Educational Studies in Mathematics

, Volume 59, Issue 1–3, pp 205–234

What Can the Teacher Learn in the Classroom?


DOI: 10.1007/s10649-005-3135-3

Cite this article as:
Margolinas, C., Coulange, L. & Bessot, A. Educ Stud Math (2005) 59: 205. doi:10.1007/s10649-005-3135-3


Our research is concerned with teacher’s knowledge, and especially with teacher’s processes of learning, in the classroom, from observing and interacting with students’ work. In the first part of the paper, we outline the theoretical framework of our study and distinguish it from some other perspectives. We argue for the importance of distinguishing a kind of teacher’s knowledge, which we call didactic knowledge. In this paper, we concentrate on a subcategory of this knowledge, namely observational didactic knowledge, which grows from teacher’s observation and reflection upon students’ mathematical activity in the classroom. In modeling the processes of evolution of this particular knowledge in teachers, we are inspired, among others, by some general aspects of the theory of didactic situations. In the second part of the paper, the model is applied in two case studies of teachers conducting ordinary lessons. In conclusion, we will discuss what seems to be taken into account by teachers as they observe students’ activity, and how in-service teacher training can play a role in modifying their knowledge about students’ ways of dealing with mathematical problems.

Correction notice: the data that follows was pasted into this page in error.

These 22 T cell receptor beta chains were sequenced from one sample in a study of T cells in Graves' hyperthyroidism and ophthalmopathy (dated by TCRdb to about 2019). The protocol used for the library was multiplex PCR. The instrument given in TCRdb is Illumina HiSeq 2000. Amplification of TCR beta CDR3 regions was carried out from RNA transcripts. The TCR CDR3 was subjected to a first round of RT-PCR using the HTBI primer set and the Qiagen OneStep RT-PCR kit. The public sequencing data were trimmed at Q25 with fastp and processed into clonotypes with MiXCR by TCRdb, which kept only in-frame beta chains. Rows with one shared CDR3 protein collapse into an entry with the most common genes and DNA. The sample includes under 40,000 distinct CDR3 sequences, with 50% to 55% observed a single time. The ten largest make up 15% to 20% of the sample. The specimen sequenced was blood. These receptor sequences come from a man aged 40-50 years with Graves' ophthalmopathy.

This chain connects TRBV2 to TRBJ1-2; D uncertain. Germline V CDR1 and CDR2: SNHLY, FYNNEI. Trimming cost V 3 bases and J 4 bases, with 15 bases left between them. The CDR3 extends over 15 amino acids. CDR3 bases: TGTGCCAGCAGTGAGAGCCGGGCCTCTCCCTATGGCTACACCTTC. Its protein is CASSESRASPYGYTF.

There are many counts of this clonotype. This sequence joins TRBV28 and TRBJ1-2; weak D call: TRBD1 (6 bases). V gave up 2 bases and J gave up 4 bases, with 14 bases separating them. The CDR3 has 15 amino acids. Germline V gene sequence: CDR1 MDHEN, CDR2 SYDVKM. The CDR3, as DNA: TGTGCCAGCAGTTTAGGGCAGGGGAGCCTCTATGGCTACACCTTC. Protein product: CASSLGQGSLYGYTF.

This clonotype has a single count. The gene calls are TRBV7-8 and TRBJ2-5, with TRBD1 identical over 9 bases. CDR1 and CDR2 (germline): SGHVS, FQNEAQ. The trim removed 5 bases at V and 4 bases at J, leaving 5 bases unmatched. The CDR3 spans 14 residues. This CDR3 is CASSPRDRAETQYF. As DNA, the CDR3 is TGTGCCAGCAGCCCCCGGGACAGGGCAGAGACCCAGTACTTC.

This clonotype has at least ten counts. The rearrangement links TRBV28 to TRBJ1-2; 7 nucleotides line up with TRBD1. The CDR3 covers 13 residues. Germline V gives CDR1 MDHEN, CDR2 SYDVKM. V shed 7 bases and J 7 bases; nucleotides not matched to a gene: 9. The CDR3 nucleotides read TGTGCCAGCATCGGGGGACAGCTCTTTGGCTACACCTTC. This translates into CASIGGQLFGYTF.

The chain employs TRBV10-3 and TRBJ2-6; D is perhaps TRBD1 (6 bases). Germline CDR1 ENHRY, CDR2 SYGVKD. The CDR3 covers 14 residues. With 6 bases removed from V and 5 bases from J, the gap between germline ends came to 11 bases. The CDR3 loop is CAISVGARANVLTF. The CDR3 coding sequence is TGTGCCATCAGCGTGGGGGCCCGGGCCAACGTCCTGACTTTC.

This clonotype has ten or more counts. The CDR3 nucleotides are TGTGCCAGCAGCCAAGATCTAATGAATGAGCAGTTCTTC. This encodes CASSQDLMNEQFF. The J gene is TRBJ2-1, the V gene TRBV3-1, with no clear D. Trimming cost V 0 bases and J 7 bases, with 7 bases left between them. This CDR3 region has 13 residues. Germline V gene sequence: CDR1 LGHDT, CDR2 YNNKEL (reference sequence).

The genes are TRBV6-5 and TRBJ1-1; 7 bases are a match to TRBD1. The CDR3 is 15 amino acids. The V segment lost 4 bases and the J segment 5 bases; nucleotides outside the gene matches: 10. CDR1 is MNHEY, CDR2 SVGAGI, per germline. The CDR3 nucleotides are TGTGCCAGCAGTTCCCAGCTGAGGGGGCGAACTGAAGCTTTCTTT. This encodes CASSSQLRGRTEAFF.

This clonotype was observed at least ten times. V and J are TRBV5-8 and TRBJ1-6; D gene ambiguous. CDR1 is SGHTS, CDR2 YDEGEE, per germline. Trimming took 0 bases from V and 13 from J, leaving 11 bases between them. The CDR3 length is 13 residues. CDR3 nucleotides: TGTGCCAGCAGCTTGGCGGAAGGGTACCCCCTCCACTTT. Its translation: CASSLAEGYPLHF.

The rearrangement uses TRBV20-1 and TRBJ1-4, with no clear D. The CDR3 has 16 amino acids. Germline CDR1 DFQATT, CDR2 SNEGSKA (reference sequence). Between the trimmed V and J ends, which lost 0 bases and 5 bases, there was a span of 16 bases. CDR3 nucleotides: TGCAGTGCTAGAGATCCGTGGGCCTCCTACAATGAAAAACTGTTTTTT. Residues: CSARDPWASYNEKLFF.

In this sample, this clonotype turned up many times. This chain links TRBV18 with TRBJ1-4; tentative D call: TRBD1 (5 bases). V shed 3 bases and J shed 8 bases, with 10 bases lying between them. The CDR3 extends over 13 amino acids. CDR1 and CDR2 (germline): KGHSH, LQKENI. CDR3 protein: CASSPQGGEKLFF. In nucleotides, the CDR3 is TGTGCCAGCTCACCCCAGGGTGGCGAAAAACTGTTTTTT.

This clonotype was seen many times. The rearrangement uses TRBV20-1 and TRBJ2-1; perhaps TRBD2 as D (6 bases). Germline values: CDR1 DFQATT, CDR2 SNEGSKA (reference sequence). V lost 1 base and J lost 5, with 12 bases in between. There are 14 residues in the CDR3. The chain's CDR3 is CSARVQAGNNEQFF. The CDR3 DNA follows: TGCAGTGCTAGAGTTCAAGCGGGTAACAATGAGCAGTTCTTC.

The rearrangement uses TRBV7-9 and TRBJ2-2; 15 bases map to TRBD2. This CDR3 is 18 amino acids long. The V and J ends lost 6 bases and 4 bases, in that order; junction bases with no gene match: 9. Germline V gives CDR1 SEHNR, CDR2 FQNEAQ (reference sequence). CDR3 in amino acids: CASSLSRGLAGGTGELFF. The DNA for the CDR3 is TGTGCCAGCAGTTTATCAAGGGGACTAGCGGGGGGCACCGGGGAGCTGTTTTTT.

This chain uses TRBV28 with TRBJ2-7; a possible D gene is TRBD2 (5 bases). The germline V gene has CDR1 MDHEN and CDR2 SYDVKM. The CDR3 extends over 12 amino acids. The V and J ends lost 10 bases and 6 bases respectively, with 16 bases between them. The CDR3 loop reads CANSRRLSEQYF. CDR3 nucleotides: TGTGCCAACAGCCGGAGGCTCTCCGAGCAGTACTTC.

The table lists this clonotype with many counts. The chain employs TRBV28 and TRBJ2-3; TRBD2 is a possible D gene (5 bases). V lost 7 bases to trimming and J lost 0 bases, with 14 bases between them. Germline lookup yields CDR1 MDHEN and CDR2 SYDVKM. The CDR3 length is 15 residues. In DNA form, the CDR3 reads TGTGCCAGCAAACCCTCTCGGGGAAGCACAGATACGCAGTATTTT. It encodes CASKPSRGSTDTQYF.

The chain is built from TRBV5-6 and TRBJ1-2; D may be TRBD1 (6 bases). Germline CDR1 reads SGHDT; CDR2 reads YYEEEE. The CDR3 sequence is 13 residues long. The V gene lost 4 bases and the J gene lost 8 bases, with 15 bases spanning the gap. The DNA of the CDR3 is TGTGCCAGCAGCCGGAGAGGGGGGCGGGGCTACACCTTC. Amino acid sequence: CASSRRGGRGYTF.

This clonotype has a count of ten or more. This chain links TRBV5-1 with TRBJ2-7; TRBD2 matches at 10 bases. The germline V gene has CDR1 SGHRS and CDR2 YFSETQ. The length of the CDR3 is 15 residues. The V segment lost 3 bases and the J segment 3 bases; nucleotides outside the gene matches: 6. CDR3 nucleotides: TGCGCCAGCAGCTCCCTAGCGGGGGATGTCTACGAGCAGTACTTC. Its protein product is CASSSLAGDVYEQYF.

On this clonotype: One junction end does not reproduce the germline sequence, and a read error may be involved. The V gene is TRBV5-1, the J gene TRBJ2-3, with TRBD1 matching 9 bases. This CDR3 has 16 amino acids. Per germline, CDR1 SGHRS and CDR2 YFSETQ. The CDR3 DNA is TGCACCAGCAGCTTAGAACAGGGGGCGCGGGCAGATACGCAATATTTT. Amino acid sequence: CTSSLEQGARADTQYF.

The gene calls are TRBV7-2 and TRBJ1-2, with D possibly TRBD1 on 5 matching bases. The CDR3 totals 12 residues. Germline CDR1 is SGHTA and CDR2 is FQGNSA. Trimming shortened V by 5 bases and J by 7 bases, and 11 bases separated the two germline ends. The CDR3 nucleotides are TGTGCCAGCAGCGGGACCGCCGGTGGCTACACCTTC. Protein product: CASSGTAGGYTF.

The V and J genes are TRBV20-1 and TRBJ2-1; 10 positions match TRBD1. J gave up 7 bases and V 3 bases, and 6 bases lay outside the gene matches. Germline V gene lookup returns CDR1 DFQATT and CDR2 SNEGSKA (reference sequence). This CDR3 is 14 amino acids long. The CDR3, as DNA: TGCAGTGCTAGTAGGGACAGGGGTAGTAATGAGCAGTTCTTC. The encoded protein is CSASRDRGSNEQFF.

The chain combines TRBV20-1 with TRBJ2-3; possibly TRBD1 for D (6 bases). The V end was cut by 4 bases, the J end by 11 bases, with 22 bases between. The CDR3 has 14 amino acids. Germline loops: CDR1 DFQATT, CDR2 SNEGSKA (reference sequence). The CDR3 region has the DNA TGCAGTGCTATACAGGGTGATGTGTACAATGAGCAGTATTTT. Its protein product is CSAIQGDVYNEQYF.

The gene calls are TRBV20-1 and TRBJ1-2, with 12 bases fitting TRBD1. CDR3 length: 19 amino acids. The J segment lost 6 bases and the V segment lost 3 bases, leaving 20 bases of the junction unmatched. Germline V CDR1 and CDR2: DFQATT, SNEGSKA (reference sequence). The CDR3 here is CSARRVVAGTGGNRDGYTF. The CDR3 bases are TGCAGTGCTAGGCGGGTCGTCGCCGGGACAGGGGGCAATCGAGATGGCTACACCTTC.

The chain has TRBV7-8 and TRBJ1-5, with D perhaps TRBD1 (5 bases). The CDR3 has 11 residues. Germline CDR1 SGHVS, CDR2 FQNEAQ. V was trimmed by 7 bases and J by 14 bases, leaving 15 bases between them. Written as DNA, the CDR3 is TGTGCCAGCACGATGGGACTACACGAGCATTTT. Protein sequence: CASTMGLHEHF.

Key Words

case study didactic knowledge didactique of mathematics ordinary mathematics lesson theory of didactic situations teacher’s activity teacher’s knowledge 

Copyright information

© Springer Science + Business Media, Inc. 2005

Authors and Affiliations

  • Claire Margolinas
    • 1
  • Lalina Coulange
    • 2
  • Annie Bessot
    • 3
  1. 1.INRP, UMR ADEF INRPUniversité de ProvenceClermont-FerrandFrance
  2. 2.Équipe DIDIREMFrance
  3. 3.Équipe DDM Laboratoire LEIBNIZUMR 5522, CNRS/UJF/INPGFrance

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